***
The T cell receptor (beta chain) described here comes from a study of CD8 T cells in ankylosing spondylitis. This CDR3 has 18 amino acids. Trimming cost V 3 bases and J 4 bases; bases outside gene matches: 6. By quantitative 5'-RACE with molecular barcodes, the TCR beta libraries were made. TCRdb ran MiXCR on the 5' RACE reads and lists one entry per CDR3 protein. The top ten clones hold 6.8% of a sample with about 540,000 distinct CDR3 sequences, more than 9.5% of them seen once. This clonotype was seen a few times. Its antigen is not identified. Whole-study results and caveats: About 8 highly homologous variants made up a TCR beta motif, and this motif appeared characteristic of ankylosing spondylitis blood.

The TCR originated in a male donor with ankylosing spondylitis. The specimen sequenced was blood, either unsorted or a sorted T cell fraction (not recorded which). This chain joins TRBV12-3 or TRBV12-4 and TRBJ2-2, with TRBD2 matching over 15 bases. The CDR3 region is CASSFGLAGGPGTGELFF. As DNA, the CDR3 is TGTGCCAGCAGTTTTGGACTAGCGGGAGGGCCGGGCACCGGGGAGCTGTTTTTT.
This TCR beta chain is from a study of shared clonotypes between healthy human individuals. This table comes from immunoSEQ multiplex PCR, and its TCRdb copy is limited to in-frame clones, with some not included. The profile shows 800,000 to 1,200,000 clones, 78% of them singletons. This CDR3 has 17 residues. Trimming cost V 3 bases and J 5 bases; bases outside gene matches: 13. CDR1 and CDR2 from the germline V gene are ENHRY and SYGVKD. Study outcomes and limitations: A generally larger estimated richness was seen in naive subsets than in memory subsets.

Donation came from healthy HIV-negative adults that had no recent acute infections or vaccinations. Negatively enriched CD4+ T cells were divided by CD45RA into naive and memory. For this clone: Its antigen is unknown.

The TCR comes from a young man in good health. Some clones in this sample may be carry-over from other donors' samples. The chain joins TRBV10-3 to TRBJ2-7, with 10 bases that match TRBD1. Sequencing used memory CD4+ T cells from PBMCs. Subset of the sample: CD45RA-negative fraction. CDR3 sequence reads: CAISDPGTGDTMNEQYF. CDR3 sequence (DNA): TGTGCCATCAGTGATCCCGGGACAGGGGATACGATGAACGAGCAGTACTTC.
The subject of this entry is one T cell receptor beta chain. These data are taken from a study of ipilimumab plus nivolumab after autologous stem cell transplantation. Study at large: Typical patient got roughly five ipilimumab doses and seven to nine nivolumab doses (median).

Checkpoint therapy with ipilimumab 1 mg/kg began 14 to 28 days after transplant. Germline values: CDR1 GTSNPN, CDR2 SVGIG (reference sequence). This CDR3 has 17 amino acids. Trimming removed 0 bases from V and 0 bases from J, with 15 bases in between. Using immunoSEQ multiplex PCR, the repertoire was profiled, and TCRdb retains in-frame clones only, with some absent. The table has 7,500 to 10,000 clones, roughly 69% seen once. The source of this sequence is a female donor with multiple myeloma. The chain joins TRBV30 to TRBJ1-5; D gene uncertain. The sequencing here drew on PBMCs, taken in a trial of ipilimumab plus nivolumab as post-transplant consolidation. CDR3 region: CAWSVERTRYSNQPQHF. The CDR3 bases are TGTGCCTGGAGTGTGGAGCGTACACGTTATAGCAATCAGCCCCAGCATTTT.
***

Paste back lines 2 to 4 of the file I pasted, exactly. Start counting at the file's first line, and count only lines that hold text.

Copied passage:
The TCR originated in a male donor with ankylosing spondylitis. The specimen sequenced was blood, either unsorted or a sorted T cell fraction (not recorded which). This chain joins TRBV12-3 or TRBV12-4 and TRBJ2-2, with TRBD2 matching over 15 bases. The CDR3 region is CASSFGLAGGPGTGELFF. As DNA, the CDR3 is TGTGCCAGCAGTTTTGGACTAGCGGGAGGGCCGGGCACCGGGGAGCTGTTTTTT.
This TCR beta chain is from a study of shared clonotypes between healthy human individuals. This table comes from immunoSEQ multiplex PCR, and its TCRdb copy is limited to in-frame clones, with some not included. The profile shows 800,000 to 1,200,000 clones, 78% of them singletons. This CDR3 has 17 residues. Trimming cost V 3 bases and J 5 bases; bases outside gene matches: 13. CDR1 and CDR2 from the germline V gene are ENHRY and SYGVKD. Study outcomes and limitations: A generally larger estimated richness was seen in naive subsets than in memory subsets.

Donation came from healthy HIV-negative adults that had no recent acute infections or vaccinations. Negatively enriched CD4+ T cells were divided by CD45RA into naive and memory. For this clone: Its antigen is unknown.